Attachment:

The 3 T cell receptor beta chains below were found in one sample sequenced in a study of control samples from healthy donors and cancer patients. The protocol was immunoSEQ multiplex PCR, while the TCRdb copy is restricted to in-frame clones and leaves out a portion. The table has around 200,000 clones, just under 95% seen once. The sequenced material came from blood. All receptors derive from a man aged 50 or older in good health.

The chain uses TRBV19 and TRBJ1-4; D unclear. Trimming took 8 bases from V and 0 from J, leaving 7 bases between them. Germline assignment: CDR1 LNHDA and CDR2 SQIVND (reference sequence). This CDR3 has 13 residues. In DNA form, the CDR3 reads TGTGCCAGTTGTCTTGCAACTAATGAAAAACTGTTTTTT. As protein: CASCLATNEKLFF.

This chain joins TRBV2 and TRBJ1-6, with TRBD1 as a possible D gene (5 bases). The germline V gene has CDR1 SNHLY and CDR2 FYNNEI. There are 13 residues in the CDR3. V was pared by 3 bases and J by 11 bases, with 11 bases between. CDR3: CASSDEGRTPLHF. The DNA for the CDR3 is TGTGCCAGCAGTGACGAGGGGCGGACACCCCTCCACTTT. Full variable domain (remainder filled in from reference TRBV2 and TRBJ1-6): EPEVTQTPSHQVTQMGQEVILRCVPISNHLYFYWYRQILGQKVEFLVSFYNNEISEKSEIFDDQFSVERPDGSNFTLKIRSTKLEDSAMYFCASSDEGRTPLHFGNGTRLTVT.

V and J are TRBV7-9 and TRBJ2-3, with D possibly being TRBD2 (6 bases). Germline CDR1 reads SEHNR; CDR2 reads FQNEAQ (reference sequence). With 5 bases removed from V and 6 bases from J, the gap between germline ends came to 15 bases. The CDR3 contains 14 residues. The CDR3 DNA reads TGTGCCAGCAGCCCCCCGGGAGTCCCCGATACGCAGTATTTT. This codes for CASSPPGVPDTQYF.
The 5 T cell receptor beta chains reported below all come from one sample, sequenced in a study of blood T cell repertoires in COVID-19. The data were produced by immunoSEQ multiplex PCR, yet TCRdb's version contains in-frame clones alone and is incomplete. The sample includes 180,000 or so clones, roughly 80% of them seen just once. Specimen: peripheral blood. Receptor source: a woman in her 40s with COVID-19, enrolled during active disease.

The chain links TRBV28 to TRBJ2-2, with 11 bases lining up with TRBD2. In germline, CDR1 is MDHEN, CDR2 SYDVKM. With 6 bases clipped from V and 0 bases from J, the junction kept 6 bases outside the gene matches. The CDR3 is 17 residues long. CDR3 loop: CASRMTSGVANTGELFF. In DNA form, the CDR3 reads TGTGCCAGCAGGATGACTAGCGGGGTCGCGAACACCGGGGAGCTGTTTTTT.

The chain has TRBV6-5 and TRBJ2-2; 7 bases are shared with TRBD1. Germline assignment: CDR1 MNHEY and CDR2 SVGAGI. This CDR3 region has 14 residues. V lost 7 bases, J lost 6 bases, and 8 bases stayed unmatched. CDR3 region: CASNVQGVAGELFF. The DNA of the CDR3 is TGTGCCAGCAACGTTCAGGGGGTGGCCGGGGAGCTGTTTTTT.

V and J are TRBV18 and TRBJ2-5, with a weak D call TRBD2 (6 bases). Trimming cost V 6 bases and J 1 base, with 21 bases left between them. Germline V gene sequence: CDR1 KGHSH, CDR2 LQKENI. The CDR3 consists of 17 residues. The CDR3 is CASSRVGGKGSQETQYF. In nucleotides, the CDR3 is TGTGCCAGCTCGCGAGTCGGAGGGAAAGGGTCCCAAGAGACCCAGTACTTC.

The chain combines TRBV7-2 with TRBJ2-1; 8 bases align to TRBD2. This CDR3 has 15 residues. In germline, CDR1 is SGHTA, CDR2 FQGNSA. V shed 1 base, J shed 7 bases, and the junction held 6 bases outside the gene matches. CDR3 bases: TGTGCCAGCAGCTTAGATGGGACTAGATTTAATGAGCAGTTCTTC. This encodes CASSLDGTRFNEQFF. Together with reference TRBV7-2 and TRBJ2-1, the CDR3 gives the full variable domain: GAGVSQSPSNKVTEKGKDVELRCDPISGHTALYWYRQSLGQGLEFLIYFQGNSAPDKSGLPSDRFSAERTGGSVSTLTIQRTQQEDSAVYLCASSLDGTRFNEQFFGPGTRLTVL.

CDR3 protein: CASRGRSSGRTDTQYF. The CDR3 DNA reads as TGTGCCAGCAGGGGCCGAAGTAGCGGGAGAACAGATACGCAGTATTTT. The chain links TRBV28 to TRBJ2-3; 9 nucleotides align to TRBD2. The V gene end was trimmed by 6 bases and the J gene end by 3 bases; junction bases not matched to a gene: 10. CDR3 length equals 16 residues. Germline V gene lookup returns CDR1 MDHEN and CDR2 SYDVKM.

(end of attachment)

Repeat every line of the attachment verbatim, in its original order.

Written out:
The 3 T cell receptor beta chains below were found in one sample sequenced in a study of control samples from healthy donors and cancer patients. The protocol was immunoSEQ multiplex PCR, while the TCRdb copy is restricted to in-frame clones and leaves out a portion. The table has around 200,000 clones, just under 95% seen once. The sequenced material came from blood. All receptors derive from a man aged 50 or older in good health.

The chain uses TRBV19 and TRBJ1-4; D unclear. Trimming took 8 bases from V and 0 from J, leaving 7 bases between them. Germline assignment: CDR1 LNHDA and CDR2 SQIVND (reference sequence). This CDR3 has 13 residues. In DNA form, the CDR3 reads TGTGCCAGTTGTCTTGCAACTAATGAAAAACTGTTTTTT. As protein: CASCLATNEKLFF.

This chain joins TRBV2 and TRBJ1-6, with TRBD1 as a possible D gene (5 bases). The germline V gene has CDR1 SNHLY and CDR2 FYNNEI. There are 13 residues in the CDR3. V was pared by 3 bases and J by 11 bases, with 11 bases between. CDR3: CASSDEGRTPLHF. The DNA for the CDR3 is TGTGCCAGCAGTGACGAGGGGCGGACACCCCTCCACTTT. Full variable domain (remainder filled in from reference TRBV2 and TRBJ1-6): EPEVTQTPSHQVTQMGQEVILRCVPISNHLYFYWYRQILGQKVEFLVSFYNNEISEKSEIFDDQFSVERPDGSNFTLKIRSTKLEDSAMYFCASSDEGRTPLHFGNGTRLTVT.

V and J are TRBV7-9 and TRBJ2-3, with D possibly being TRBD2 (6 bases). Germline CDR1 reads SEHNR; CDR2 reads FQNEAQ (reference sequence). With 5 bases removed from V and 6 bases from J, the gap between germline ends came to 15 bases. The CDR3 contains 14 residues. The CDR3 DNA reads TGTGCCAGCAGCCCCCCGGGAGTCCCCGATACGCAGTATTTT. This codes for CASSPPGVPDTQYF.
The 5 T cell receptor beta chains reported below all come from one sample, sequenced in a study of blood T cell repertoires in COVID-19. The data were produced by immunoSEQ multiplex PCR, yet TCRdb's version contains in-frame clones alone and is incomplete. The sample includes 180,000 or so clones, roughly 80% of them seen just once. Specimen: peripheral blood. Receptor source: a woman in her 40s with COVID-19, enrolled during active disease.

The chain links TRBV28 to TRBJ2-2, with 11 bases lining up with TRBD2. In germline, CDR1 is MDHEN, CDR2 SYDVKM. With 6 bases clipped from V and 0 bases from J, the junction kept 6 bases outside the gene matches. The CDR3 is 17 residues long. CDR3 loop: CASRMTSGVANTGELFF. In DNA form, the CDR3 reads TGTGCCAGCAGGATGACTAGCGGGGTCGCGAACACCGGGGAGCTGTTTTTT.

The chain has TRBV6-5 and TRBJ2-2; 7 bases are shared with TRBD1. Germline assignment: CDR1 MNHEY and CDR2 SVGAGI. This CDR3 region has 14 residues. V lost 7 bases, J lost 6 bases, and 8 bases stayed unmatched. CDR3 region: CASNVQGVAGELFF. The DNA of the CDR3 is TGTGCCAGCAACGTTCAGGGGGTGGCCGGGGAGCTGTTTTTT.

V and J are TRBV18 and TRBJ2-5, with a weak D call TRBD2 (6 bases). Trimming cost V 6 bases and J 1 base, with 21 bases left between them. Germline V gene sequence: CDR1 KGHSH, CDR2 LQKENI. The CDR3 consists of 17 residues. The CDR3 is CASSRVGGKGSQETQYF. In nucleotides, the CDR3 is TGTGCCAGCTCGCGAGTCGGAGGGAAAGGGTCCCAAGAGACCCAGTACTTC.

The chain combines TRBV7-2 with TRBJ2-1; 8 bases align to TRBD2. This CDR3 has 15 residues. In germline, CDR1 is SGHTA, CDR2 FQGNSA. V shed 1 base, J shed 7 bases, and the junction held 6 bases outside the gene matches. CDR3 bases: TGTGCCAGCAGCTTAGATGGGACTAGATTTAATGAGCAGTTCTTC. This encodes CASSLDGTRFNEQFF. Together with reference TRBV7-2 and TRBJ2-1, the CDR3 gives the full variable domain: GAGVSQSPSNKVTEKGKDVELRCDPISGHTALYWYRQSLGQGLEFLIYFQGNSAPDKSGLPSDRFSAERTGGSVSTLTIQRTQQEDSAVYLCASSLDGTRFNEQFFGPGTRLTVL.

CDR3 protein: CASRGRSSGRTDTQYF. The CDR3 DNA reads as TGTGCCAGCAGGGGCCGAAGTAGCGGGAGAACAGATACGCAGTATTTT. The chain links TRBV28 to TRBJ2-3; 9 nucleotides align to TRBD2. The V gene end was trimmed by 6 bases and the J gene end by 3 bases; junction bases not matched to a gene: 10. CDR3 length equals 16 residues. Germline V gene lookup returns CDR1 MDHEN and CDR2 SYDVKM.